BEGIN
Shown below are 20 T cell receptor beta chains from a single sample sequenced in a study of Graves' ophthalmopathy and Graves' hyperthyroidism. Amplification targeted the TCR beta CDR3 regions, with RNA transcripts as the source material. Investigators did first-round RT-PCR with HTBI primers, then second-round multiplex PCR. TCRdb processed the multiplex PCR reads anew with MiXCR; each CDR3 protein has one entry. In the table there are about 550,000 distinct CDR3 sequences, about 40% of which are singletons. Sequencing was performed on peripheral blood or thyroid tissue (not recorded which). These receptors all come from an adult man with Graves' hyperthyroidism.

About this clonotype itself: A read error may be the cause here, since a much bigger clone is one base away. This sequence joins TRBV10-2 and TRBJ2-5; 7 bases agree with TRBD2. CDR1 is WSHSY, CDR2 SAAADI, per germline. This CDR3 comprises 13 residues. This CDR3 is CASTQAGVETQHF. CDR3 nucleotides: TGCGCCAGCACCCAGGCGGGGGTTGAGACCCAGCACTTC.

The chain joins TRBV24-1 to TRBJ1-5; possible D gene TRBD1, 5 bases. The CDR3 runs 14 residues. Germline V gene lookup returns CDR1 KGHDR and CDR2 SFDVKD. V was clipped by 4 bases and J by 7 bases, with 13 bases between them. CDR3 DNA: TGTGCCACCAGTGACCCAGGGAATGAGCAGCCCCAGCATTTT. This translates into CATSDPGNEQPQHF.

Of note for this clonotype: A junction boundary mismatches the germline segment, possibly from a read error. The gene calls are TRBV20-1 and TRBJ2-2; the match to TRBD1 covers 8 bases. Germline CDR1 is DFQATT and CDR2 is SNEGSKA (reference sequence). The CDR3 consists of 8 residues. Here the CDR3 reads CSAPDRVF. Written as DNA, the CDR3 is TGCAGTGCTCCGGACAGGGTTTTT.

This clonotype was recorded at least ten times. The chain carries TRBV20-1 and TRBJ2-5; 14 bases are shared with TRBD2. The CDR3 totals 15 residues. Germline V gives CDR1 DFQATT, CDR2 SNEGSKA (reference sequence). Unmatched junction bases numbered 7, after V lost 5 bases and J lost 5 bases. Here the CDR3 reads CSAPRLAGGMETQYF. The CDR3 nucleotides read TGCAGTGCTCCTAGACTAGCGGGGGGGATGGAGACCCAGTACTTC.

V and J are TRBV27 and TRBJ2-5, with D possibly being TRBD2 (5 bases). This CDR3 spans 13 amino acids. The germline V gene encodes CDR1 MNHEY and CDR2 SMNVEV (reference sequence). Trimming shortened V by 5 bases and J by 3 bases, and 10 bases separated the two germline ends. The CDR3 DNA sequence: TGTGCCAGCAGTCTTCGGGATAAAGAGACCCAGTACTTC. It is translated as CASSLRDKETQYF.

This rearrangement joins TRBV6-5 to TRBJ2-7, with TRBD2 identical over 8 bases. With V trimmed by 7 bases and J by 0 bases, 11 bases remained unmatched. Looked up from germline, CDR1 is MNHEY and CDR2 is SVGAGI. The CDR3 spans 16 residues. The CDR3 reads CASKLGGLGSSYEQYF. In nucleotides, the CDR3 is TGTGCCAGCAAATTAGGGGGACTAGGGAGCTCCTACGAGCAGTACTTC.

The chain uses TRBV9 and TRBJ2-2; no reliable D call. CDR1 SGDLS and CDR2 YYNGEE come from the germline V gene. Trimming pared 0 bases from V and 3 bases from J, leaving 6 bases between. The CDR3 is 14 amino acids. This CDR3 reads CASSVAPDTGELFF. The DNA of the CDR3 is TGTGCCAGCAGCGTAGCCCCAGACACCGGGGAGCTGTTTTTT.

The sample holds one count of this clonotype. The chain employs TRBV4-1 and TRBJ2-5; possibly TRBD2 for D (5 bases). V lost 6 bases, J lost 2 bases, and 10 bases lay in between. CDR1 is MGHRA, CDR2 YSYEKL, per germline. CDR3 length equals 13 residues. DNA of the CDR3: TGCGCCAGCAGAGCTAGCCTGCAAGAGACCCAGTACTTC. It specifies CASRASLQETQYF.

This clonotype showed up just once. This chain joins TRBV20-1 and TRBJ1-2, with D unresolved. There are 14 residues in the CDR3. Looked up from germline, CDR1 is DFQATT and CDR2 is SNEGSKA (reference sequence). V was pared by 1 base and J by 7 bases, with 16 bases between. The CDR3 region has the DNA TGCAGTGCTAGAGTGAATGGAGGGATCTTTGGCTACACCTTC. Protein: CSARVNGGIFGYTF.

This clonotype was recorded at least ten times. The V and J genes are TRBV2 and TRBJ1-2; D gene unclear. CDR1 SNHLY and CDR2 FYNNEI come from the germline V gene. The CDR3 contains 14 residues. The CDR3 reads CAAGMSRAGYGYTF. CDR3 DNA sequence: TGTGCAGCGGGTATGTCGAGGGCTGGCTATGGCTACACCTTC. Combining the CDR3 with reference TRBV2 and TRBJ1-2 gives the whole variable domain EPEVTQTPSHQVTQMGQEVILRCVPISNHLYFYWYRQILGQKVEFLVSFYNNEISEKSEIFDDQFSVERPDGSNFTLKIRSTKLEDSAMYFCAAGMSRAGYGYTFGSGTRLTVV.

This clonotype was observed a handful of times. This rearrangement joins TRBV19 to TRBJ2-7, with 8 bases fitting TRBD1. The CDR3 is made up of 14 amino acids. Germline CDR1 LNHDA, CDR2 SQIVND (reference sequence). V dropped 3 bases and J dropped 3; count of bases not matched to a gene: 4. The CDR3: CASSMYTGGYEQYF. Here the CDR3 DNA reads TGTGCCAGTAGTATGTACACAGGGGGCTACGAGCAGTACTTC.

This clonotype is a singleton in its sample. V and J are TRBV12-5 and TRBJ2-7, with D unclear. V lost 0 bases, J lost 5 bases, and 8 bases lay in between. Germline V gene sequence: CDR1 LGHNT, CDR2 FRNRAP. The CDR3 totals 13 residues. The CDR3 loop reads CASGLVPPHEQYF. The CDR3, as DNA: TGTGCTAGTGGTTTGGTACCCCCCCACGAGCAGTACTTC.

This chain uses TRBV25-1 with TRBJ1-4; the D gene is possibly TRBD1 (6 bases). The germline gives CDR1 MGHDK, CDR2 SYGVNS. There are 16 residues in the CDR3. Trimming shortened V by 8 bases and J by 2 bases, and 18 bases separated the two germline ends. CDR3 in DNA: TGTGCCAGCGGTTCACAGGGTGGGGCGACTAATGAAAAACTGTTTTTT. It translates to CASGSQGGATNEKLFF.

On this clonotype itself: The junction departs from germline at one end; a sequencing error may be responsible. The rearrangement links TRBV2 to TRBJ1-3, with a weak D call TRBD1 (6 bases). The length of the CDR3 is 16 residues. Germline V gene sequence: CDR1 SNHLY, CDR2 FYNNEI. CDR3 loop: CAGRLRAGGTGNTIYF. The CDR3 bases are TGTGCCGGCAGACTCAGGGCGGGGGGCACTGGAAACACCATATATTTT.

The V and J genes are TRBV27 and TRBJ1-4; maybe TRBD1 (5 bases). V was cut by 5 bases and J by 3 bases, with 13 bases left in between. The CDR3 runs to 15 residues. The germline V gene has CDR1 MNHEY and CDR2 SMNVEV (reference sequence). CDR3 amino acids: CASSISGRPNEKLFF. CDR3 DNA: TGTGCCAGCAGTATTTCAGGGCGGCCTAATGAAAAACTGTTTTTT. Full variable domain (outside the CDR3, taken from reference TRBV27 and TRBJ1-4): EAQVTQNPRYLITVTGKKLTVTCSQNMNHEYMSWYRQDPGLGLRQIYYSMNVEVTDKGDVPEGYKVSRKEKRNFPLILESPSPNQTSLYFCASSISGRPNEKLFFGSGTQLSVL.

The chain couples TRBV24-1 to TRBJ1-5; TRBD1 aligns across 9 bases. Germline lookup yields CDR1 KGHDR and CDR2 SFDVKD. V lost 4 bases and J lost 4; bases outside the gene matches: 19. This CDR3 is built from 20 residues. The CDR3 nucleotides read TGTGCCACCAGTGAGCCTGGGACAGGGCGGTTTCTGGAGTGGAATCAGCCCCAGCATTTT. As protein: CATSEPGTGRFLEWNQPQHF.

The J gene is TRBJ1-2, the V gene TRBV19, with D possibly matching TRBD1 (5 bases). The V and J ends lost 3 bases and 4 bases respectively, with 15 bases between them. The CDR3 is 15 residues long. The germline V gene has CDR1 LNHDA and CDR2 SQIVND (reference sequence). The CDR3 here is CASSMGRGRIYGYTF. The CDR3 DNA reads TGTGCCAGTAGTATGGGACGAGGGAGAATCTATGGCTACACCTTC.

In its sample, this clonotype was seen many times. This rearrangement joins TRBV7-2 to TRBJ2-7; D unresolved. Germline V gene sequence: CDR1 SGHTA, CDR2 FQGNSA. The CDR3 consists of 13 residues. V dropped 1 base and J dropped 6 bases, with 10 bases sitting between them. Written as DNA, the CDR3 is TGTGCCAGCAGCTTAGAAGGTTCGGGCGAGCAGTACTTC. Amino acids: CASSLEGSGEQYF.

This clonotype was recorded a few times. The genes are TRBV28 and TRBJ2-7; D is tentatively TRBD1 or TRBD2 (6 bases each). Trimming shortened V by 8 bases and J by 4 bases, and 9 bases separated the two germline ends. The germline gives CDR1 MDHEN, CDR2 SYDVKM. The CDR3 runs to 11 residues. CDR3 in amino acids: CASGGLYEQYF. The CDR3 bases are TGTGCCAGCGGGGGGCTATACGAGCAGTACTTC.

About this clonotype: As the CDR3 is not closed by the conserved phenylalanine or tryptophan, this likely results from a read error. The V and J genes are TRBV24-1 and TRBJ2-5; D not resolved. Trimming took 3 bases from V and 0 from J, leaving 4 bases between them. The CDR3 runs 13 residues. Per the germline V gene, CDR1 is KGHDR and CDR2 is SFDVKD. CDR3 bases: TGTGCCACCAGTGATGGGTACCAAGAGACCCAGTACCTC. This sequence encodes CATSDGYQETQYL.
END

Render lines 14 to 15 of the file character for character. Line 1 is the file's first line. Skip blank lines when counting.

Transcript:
This chain uses TRBV25-1 with TRBJ1-4; the D gene is possibly TRBD1 (6 bases). The germline gives CDR1 MGHDK, CDR2 SYGVNS. There are 16 residues in the CDR3. Trimming shortened V by 8 bases and J by 2 bases, and 18 bases separated the two germline ends. CDR3 in DNA: TGTGCCAGCGGTTCACAGGGTGGGGCGACTAATGAAAAACTGTTTTTT. It translates to CASGSQGGATNEKLFF.

On this clonotype itself: The junction departs from germline at one end; a sequencing error may be responsible. The rearrangement links TRBV2 to TRBJ1-3, with a weak D call TRBD1 (6 bases). The length of the CDR3 is 16 residues. Germline V gene sequence: CDR1 SNHLY, CDR2 FYNNEI. CDR3 loop: CAGRLRAGGTGNTIYF. The CDR3 bases are TGTGCCGGCAGACTCAGGGCGGGGGGCACTGGAAACACCATATATTTT.